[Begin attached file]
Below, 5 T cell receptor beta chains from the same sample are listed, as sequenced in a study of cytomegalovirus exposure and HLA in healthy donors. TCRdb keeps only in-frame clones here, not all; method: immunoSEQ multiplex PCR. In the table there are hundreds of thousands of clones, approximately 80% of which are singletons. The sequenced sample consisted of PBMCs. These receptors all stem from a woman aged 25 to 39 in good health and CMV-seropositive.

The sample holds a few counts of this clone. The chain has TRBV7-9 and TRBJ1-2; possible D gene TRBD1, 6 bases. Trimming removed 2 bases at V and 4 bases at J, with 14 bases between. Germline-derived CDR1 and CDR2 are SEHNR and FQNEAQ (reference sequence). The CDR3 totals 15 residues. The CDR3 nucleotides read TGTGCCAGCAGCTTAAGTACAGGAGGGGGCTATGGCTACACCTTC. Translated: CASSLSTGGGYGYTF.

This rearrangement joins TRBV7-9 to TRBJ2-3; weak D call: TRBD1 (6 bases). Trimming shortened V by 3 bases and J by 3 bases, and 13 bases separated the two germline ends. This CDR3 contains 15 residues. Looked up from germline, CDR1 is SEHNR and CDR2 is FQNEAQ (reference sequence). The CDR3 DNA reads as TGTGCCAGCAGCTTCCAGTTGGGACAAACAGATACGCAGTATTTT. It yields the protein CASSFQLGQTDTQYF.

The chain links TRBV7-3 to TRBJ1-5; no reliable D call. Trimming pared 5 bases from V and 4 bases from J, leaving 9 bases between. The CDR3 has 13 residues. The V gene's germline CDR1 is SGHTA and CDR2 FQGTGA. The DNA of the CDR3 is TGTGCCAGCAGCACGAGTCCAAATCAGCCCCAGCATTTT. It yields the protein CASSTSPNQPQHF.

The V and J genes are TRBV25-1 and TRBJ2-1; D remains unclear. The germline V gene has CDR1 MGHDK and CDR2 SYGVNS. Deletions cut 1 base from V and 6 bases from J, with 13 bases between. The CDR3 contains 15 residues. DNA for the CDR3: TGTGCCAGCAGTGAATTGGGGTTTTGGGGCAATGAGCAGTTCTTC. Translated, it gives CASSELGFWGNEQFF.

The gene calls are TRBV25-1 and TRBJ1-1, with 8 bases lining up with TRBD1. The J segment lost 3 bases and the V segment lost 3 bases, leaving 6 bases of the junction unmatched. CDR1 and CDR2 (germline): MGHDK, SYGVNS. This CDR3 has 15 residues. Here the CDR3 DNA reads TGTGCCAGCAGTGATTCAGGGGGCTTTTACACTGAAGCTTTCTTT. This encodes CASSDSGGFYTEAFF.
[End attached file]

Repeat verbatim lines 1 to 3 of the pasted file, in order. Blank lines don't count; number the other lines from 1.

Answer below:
Below, 5 T cell receptor beta chains from the same sample are listed, as sequenced in a study of cytomegalovirus exposure and HLA in healthy donors. TCRdb keeps only in-frame clones here, not all; method: immunoSEQ multiplex PCR. In the table there are hundreds of thousands of clones, approximately 80% of which are singletons. The sequenced sample consisted of PBMCs. These receptors all stem from a woman aged 25 to 39 in good health and CMV-seropositive.

The sample holds a few counts of this clone. The chain has TRBV7-9 and TRBJ1-2; possible D gene TRBD1, 6 bases. Trimming removed 2 bases at V and 4 bases at J, with 14 bases between. Germline-derived CDR1 and CDR2 are SEHNR and FQNEAQ (reference sequence). The CDR3 totals 15 residues. The CDR3 nucleotides read TGTGCCAGCAGCTTAAGTACAGGAGGGGGCTATGGCTACACCTTC. Translated: CASSLSTGGGYGYTF.

This rearrangement joins TRBV7-9 to TRBJ2-3; weak D call: TRBD1 (6 bases). Trimming shortened V by 3 bases and J by 3 bases, and 13 bases separated the two germline ends. This CDR3 contains 15 residues. Looked up from germline, CDR1 is SEHNR and CDR2 is FQNEAQ (reference sequence). The CDR3 DNA reads as TGTGCCAGCAGCTTCCAGTTGGGACAAACAGATACGCAGTATTTT. It yields the protein CASSFQLGQTDTQYF.